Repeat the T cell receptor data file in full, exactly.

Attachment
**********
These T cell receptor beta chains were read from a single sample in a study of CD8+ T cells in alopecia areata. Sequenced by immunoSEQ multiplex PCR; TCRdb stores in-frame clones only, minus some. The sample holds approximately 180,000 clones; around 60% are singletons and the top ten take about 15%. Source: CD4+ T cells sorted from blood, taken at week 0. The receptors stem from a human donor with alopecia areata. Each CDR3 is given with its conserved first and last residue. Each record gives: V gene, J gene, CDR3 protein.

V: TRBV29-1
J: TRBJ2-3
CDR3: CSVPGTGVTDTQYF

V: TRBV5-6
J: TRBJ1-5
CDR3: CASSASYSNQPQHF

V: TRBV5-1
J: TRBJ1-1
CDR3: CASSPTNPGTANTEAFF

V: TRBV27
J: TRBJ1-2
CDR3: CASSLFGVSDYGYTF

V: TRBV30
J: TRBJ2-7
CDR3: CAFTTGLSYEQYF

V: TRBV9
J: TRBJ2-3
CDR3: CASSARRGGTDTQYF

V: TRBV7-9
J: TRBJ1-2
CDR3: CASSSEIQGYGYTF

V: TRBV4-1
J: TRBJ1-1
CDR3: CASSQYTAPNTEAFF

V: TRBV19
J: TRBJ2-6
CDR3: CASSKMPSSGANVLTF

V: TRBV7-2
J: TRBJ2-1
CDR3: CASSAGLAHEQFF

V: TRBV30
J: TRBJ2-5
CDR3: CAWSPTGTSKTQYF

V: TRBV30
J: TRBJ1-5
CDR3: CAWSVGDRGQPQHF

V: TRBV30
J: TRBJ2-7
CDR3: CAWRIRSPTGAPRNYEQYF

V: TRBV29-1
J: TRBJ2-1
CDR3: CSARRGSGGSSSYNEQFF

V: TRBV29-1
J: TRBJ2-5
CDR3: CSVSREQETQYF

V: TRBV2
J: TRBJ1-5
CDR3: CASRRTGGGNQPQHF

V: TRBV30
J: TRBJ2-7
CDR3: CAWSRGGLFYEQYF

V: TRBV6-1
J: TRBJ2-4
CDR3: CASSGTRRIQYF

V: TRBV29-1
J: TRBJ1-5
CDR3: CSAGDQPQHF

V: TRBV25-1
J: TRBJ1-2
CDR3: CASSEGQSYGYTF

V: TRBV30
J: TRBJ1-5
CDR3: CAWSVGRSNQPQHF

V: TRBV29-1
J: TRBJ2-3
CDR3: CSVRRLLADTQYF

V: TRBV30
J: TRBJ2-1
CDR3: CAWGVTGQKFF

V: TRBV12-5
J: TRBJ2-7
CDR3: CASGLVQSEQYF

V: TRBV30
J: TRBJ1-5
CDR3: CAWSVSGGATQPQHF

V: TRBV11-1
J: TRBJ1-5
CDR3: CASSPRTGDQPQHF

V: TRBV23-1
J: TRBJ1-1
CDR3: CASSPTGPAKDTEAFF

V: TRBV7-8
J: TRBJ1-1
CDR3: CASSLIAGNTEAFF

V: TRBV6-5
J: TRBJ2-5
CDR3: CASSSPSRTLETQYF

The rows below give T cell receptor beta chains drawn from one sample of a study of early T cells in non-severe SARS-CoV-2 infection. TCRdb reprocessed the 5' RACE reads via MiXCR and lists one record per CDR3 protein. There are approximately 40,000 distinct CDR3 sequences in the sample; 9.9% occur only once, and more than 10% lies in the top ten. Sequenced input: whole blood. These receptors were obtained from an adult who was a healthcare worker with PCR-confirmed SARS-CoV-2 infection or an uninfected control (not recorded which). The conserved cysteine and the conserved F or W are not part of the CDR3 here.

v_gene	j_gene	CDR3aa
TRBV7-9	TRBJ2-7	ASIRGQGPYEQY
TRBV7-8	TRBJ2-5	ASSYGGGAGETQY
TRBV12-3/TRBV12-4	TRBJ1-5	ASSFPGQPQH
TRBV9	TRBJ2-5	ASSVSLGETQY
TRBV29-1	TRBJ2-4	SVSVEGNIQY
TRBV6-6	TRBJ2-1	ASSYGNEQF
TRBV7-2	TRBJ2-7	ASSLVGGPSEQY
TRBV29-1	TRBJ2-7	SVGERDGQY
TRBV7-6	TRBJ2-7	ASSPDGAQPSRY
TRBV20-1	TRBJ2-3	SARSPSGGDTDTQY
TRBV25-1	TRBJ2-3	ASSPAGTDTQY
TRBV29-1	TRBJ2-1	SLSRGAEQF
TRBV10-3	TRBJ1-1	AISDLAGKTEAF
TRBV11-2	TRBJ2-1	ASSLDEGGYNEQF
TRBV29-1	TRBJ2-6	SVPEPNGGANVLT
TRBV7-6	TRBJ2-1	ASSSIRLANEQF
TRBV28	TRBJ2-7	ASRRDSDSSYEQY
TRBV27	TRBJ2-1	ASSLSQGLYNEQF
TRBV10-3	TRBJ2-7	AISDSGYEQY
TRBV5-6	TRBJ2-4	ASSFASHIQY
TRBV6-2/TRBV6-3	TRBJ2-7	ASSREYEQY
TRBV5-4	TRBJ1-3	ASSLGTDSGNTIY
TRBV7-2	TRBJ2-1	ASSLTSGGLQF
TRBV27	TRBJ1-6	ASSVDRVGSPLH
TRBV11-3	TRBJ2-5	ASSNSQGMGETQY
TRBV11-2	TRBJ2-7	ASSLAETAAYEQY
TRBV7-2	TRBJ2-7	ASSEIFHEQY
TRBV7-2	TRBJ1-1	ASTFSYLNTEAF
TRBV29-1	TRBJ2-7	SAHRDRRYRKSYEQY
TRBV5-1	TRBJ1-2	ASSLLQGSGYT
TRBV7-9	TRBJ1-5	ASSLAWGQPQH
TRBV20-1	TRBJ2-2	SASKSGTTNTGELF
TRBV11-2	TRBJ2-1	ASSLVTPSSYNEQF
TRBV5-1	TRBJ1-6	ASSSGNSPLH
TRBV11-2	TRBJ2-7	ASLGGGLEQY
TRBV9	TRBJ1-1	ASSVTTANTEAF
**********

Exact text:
These T cell receptor beta chains were read from a single sample in a study of CD8+ T cells in alopecia areata. Sequenced by immunoSEQ multiplex PCR; TCRdb stores in-frame clones only, minus some. The sample holds approximately 180,000 clones; around 60% are singletons and the top ten take about 15%. Source: CD4+ T cells sorted from blood, taken at week 0. The receptors stem from a human donor with alopecia areata. Each CDR3 is given with its conserved first and last residue. Each record gives: V gene, J gene, CDR3 protein.

V: TRBV29-1
J: TRBJ2-3
CDR3: CSVPGTGVTDTQYF

V: TRBV5-6
J: TRBJ1-5
CDR3: CASSASYSNQPQHF

V: TRBV5-1
J: TRBJ1-1
CDR3: CASSPTNPGTANTEAFF

V: TRBV27
J: TRBJ1-2
CDR3: CASSLFGVSDYGYTF

V: TRBV30
J: TRBJ2-7
CDR3: CAFTTGLSYEQYF

V: TRBV9
J: TRBJ2-3
CDR3: CASSARRGGTDTQYF

V: TRBV7-9
J: TRBJ1-2
CDR3: CASSSEIQGYGYTF

V: TRBV4-1
J: TRBJ1-1
CDR3: CASSQYTAPNTEAFF

V: TRBV19
J: TRBJ2-6
CDR3: CASSKMPSSGANVLTF

V: TRBV7-2
J: TRBJ2-1
CDR3: CASSAGLAHEQFF

V: TRBV30
J: TRBJ2-5
CDR3: CAWSPTGTSKTQYF

V: TRBV30
J: TRBJ1-5
CDR3: CAWSVGDRGQPQHF

V: TRBV30
J: TRBJ2-7
CDR3: CAWRIRSPTGAPRNYEQYF

V: TRBV29-1
J: TRBJ2-1
CDR3: CSARRGSGGSSSYNEQFF

V: TRBV29-1
J: TRBJ2-5
CDR3: CSVSREQETQYF

V: TRBV2
J: TRBJ1-5
CDR3: CASRRTGGGNQPQHF

V: TRBV30
J: TRBJ2-7
CDR3: CAWSRGGLFYEQYF

V: TRBV6-1
J: TRBJ2-4
CDR3: CASSGTRRIQYF

V: TRBV29-1
J: TRBJ1-5
CDR3: CSAGDQPQHF

V: TRBV25-1
J: TRBJ1-2
CDR3: CASSEGQSYGYTF

V: TRBV30
J: TRBJ1-5
CDR3: CAWSVGRSNQPQHF

V: TRBV29-1
J: TRBJ2-3
CDR3: CSVRRLLADTQYF

V: TRBV30
J: TRBJ2-1
CDR3: CAWGVTGQKFF

V: TRBV12-5
J: TRBJ2-7
CDR3: CASGLVQSEQYF

V: TRBV30
J: TRBJ1-5
CDR3: CAWSVSGGATQPQHF

V: TRBV11-1
J: TRBJ1-5
CDR3: CASSPRTGDQPQHF

V: TRBV23-1
J: TRBJ1-1
CDR3: CASSPTGPAKDTEAFF

V: TRBV7-8
J: TRBJ1-1
CDR3: CASSLIAGNTEAFF

V: TRBV6-5
J: TRBJ2-5
CDR3: CASSSPSRTLETQYF

The rows below give T cell receptor beta chains drawn from one sample of a study of early T cells in non-severe SARS-CoV-2 infection. TCRdb reprocessed the 5' RACE reads via MiXCR and lists one record per CDR3 protein. There are approximately 40,000 distinct CDR3 sequences in the sample; 9.9% occur only once, and more than 10% lies in the top ten. Sequenced input: whole blood. These receptors were obtained from an adult who was a healthcare worker with PCR-confirmed SARS-CoV-2 infection or an uninfected control (not recorded which). The conserved cysteine and the conserved F or W are not part of the CDR3 here.

v_gene	j_gene	CDR3aa
TRBV7-9	TRBJ2-7	ASIRGQGPYEQY
TRBV7-8	TRBJ2-5	ASSYGGGAGETQY
TRBV12-3/TRBV12-4	TRBJ1-5	ASSFPGQPQH
TRBV9	TRBJ2-5	ASSVSLGETQY
TRBV29-1	TRBJ2-4	SVSVEGNIQY
TRBV6-6	TRBJ2-1	ASSYGNEQF
TRBV7-2	TRBJ2-7	ASSLVGGPSEQY
TRBV29-1	TRBJ2-7	SVGERDGQY
TRBV7-6	TRBJ2-7	ASSPDGAQPSRY
TRBV20-1	TRBJ2-3	SARSPSGGDTDTQY
TRBV25-1	TRBJ2-3	ASSPAGTDTQY
TRBV29-1	TRBJ2-1	SLSRGAEQF
TRBV10-3	TRBJ1-1	AISDLAGKTEAF
TRBV11-2	TRBJ2-1	ASSLDEGGYNEQF
TRBV29-1	TRBJ2-6	SVPEPNGGANVLT
TRBV7-6	TRBJ2-1	ASSSIRLANEQF
TRBV28	TRBJ2-7	ASRRDSDSSYEQY
TRBV27	TRBJ2-1	ASSLSQGLYNEQF
TRBV10-3	TRBJ2-7	AISDSGYEQY
TRBV5-6	TRBJ2-4	ASSFASHIQY
TRBV6-2/TRBV6-3	TRBJ2-7	ASSREYEQY
TRBV5-4	TRBJ1-3	ASSLGTDSGNTIY
TRBV7-2	TRBJ2-1	ASSLTSGGLQF
TRBV27	TRBJ1-6	ASSVDRVGSPLH
TRBV11-3	TRBJ2-5	ASSNSQGMGETQY
TRBV11-2	TRBJ2-7	ASSLAETAAYEQY
TRBV7-2	TRBJ2-7	ASSEIFHEQY
TRBV7-2	TRBJ1-1	ASTFSYLNTEAF
TRBV29-1	TRBJ2-7	SAHRDRRYRKSYEQY
TRBV5-1	TRBJ1-2	ASSLLQGSGYT
TRBV7-9	TRBJ1-5	ASSLAWGQPQH
TRBV20-1	TRBJ2-2	SASKSGTTNTGELF
TRBV11-2	TRBJ2-1	ASSLVTPSSYNEQF
TRBV5-1	TRBJ1-6	ASSSGNSPLH
TRBV11-2	TRBJ2-7	ASLGGGLEQY
TRBV9	TRBJ1-1	ASSVTTANTEAF